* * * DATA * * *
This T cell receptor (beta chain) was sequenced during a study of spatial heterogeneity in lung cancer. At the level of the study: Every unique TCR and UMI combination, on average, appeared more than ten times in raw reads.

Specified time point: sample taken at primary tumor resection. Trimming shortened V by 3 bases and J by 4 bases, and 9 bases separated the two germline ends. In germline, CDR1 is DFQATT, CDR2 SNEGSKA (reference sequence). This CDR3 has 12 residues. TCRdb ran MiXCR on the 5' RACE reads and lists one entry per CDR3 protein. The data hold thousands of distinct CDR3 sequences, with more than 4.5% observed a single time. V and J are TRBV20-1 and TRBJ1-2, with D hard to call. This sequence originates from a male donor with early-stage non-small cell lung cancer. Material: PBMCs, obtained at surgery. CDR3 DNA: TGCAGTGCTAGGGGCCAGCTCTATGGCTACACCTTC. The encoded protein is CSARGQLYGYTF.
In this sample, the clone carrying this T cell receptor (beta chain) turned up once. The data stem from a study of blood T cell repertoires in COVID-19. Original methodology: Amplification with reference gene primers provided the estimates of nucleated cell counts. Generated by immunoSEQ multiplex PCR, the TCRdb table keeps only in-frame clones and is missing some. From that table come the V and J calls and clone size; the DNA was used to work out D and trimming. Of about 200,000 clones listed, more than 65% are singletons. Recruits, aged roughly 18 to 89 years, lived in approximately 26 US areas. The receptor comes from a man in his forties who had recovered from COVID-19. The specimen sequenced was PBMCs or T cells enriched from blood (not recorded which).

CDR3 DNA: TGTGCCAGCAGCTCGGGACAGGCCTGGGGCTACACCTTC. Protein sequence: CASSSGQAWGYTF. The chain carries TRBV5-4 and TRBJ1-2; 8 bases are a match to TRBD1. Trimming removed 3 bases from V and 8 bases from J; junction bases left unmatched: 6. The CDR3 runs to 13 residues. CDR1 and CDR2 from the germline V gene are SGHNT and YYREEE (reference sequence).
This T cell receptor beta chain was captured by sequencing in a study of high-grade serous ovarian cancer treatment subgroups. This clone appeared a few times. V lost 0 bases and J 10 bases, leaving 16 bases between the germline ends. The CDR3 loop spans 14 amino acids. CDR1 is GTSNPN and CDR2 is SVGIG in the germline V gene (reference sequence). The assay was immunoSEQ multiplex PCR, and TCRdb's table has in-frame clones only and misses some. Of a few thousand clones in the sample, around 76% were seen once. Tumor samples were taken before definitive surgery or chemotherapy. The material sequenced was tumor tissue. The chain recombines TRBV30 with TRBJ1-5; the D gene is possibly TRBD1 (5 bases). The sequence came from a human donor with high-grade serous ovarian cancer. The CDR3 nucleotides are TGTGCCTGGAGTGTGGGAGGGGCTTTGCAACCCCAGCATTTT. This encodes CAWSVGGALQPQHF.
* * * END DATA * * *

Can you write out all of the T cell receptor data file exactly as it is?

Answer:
This T cell receptor (beta chain) was sequenced during a study of spatial heterogeneity in lung cancer. At the level of the study: Every unique TCR and UMI combination, on average, appeared more than ten times in raw reads.

Specified time point: sample taken at primary tumor resection. Trimming shortened V by 3 bases and J by 4 bases, and 9 bases separated the two germline ends. In germline, CDR1 is DFQATT, CDR2 SNEGSKA (reference sequence). This CDR3 has 12 residues. TCRdb ran MiXCR on the 5' RACE reads and lists one entry per CDR3 protein. The data hold thousands of distinct CDR3 sequences, with more than 4.5% observed a single time. V and J are TRBV20-1 and TRBJ1-2, with D hard to call. This sequence originates from a male donor with early-stage non-small cell lung cancer. Material: PBMCs, obtained at surgery. CDR3 DNA: TGCAGTGCTAGGGGCCAGCTCTATGGCTACACCTTC. The encoded protein is CSARGQLYGYTF.
In this sample, the clone carrying this T cell receptor (beta chain) turned up once. The data stem from a study of blood T cell repertoires in COVID-19. Original methodology: Amplification with reference gene primers provided the estimates of nucleated cell counts. Generated by immunoSEQ multiplex PCR, the TCRdb table keeps only in-frame clones and is missing some. From that table come the V and J calls and clone size; the DNA was used to work out D and trimming. Of about 200,000 clones listed, more than 65% are singletons. Recruits, aged roughly 18 to 89 years, lived in approximately 26 US areas. The receptor comes from a man in his forties who had recovered from COVID-19. The specimen sequenced was PBMCs or T cells enriched from blood (not recorded which).

CDR3 DNA: TGTGCCAGCAGCTCGGGACAGGCCTGGGGCTACACCTTC. Protein sequence: CASSSGQAWGYTF. The chain carries TRBV5-4 and TRBJ1-2; 8 bases are a match to TRBD1. Trimming removed 3 bases from V and 8 bases from J; junction bases left unmatched: 6. The CDR3 runs to 13 residues. CDR1 and CDR2 from the germline V gene are SGHNT and YYREEE (reference sequence).
This T cell receptor beta chain was captured by sequencing in a study of high-grade serous ovarian cancer treatment subgroups. This clone appeared a few times. V lost 0 bases and J 10 bases, leaving 16 bases between the germline ends. The CDR3 loop spans 14 amino acids. CDR1 is GTSNPN and CDR2 is SVGIG in the germline V gene (reference sequence). The assay was immunoSEQ multiplex PCR, and TCRdb's table has in-frame clones only and misses some. Of a few thousand clones in the sample, around 76% were seen once. Tumor samples were taken before definitive surgery or chemotherapy. The material sequenced was tumor tissue. The chain recombines TRBV30 with TRBJ1-5; the D gene is possibly TRBD1 (5 bases). The sequence came from a human donor with high-grade serous ovarian cancer. The CDR3 nucleotides are TGTGCCTGGAGTGTGGGAGGGGCTTTGCAACCCCAGCATTTT. This encodes CAWSVGGALQPQHF.